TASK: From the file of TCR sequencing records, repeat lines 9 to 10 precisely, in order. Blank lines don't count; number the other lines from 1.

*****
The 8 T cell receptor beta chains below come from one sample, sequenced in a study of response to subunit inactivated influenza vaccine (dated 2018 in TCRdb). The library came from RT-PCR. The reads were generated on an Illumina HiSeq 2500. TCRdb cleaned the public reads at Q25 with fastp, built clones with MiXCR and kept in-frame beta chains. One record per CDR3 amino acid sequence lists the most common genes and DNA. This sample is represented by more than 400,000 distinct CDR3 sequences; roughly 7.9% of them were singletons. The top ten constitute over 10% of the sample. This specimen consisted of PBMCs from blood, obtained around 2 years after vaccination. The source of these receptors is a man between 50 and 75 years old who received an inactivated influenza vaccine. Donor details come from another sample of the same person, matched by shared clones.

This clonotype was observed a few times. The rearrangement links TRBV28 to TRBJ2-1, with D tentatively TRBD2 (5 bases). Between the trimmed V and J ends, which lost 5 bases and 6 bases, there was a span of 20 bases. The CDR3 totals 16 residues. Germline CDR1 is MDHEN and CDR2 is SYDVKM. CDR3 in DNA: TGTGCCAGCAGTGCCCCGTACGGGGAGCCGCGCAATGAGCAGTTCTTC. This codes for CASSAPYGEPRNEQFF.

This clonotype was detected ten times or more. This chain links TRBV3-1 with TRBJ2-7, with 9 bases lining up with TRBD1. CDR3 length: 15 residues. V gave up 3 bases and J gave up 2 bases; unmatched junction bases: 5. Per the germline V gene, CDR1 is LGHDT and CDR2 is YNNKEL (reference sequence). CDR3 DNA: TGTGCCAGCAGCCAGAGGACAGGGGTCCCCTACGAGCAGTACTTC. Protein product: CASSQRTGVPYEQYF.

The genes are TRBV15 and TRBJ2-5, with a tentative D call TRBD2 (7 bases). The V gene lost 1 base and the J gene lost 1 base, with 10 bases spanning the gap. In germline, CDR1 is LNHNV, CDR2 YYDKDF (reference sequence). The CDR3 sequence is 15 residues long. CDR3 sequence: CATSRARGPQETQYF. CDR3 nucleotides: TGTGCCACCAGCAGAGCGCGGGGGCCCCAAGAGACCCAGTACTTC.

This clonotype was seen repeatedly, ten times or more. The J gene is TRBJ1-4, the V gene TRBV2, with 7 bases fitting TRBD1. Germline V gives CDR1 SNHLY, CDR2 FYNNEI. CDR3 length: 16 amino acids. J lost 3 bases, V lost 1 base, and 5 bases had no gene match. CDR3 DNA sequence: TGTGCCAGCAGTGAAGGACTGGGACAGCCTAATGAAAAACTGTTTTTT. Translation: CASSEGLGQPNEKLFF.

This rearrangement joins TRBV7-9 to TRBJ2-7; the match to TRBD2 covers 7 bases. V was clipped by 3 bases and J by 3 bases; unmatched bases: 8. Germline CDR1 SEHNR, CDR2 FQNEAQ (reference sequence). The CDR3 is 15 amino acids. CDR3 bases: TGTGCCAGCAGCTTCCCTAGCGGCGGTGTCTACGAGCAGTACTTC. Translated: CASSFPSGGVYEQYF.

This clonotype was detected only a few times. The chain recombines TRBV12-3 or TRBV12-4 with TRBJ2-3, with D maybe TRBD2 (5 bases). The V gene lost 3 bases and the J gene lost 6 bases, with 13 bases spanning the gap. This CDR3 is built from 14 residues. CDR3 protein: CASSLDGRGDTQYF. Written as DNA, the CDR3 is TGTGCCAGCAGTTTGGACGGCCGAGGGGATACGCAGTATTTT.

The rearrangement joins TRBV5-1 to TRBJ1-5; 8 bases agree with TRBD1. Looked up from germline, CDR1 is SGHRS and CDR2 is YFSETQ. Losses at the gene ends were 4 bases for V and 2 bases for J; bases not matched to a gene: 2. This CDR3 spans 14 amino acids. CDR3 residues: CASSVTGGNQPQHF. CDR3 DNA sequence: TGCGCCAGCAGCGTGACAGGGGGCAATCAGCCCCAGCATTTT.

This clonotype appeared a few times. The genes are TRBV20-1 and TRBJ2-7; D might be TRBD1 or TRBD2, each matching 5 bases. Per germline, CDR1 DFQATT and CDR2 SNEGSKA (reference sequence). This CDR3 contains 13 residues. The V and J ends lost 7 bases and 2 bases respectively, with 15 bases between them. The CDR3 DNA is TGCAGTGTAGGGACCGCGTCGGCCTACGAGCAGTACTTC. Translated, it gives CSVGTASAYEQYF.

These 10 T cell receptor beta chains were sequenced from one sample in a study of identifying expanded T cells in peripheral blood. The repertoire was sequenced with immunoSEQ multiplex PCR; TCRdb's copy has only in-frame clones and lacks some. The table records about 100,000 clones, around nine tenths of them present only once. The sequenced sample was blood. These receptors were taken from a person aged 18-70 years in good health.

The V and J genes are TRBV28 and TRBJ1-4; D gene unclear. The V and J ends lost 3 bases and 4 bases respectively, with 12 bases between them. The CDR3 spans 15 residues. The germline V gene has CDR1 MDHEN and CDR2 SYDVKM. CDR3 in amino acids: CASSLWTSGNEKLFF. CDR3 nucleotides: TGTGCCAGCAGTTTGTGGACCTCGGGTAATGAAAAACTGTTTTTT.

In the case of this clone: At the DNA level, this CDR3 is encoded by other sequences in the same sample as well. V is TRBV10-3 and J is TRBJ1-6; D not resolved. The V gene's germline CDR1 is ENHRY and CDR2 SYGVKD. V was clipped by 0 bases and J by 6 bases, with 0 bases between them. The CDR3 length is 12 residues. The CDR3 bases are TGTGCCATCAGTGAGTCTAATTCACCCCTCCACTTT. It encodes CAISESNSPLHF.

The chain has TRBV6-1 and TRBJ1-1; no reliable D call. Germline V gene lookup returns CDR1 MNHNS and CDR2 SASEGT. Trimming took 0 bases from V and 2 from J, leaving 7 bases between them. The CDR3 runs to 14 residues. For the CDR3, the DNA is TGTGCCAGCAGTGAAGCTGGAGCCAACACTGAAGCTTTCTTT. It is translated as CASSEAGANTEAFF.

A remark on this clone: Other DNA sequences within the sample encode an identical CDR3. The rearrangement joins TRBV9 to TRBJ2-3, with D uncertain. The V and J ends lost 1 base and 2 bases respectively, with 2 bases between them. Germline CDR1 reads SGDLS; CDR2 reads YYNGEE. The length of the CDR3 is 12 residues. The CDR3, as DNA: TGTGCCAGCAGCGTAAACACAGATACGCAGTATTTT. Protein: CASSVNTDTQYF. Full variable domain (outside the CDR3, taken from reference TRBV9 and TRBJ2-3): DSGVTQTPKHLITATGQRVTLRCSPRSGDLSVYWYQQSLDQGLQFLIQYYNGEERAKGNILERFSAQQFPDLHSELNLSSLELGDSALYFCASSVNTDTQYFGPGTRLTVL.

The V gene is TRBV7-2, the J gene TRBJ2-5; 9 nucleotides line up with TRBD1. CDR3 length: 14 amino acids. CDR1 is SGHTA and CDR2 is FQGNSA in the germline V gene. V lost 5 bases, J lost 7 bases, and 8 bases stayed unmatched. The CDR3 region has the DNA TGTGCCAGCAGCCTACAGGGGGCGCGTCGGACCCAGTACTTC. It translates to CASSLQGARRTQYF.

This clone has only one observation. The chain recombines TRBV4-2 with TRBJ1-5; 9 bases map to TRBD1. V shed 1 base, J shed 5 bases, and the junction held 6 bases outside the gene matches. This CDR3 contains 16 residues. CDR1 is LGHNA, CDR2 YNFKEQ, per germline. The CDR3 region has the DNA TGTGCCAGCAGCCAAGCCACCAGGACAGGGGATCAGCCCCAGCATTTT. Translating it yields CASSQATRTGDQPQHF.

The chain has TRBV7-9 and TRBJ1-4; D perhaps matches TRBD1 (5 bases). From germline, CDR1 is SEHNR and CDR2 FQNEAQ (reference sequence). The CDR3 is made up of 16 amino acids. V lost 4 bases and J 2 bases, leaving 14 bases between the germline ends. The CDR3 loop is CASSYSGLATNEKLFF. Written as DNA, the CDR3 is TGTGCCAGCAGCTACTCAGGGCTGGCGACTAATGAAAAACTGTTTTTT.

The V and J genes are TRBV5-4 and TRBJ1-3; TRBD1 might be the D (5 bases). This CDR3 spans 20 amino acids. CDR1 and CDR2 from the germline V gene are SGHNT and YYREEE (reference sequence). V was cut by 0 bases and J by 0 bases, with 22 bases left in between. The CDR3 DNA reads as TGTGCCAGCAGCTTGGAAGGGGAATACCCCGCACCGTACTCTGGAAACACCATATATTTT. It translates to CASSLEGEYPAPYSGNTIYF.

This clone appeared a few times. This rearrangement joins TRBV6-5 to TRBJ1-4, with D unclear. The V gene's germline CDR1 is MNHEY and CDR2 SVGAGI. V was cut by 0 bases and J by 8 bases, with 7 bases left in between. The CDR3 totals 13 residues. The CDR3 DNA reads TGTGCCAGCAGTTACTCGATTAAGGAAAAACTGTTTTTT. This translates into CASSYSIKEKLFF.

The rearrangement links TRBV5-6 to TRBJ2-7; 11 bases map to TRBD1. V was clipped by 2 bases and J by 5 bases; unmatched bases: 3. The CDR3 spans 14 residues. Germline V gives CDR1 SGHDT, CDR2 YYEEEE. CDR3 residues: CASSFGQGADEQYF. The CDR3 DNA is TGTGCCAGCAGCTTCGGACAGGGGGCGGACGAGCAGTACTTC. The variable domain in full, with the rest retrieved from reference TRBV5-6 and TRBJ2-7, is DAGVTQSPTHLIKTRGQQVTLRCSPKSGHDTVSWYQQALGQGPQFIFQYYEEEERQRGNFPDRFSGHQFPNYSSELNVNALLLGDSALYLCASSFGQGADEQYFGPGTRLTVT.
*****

This clonotype appeared a few times. The genes are TRBV20-1 and TRBJ2-7; D might be TRBD1 or TRBD2, each matching 5 bases. Per germline, CDR1 DFQATT and CDR2 SNEGSKA (reference sequence). This CDR3 contains 13 residues. The V and J ends lost 7 bases and 2 bases respectively, with 15 bases between them. The CDR3 DNA is TGCAGTGTAGGGACCGCGTCGGCCTACGAGCAGTACTTC. Translated, it gives CSVGTASAYEQYF.

These 10 T cell receptor beta chains were sequenced from one sample in a study of identifying expanded T cells in peripheral blood. The repertoire was sequenced with immunoSEQ multiplex PCR; TCRdb's copy has only in-frame clones and lacks some. The table records about 100,000 clones, around nine tenths of them present only once. The sequenced sample was blood. These receptors were taken from a person aged 18-70 years in good health.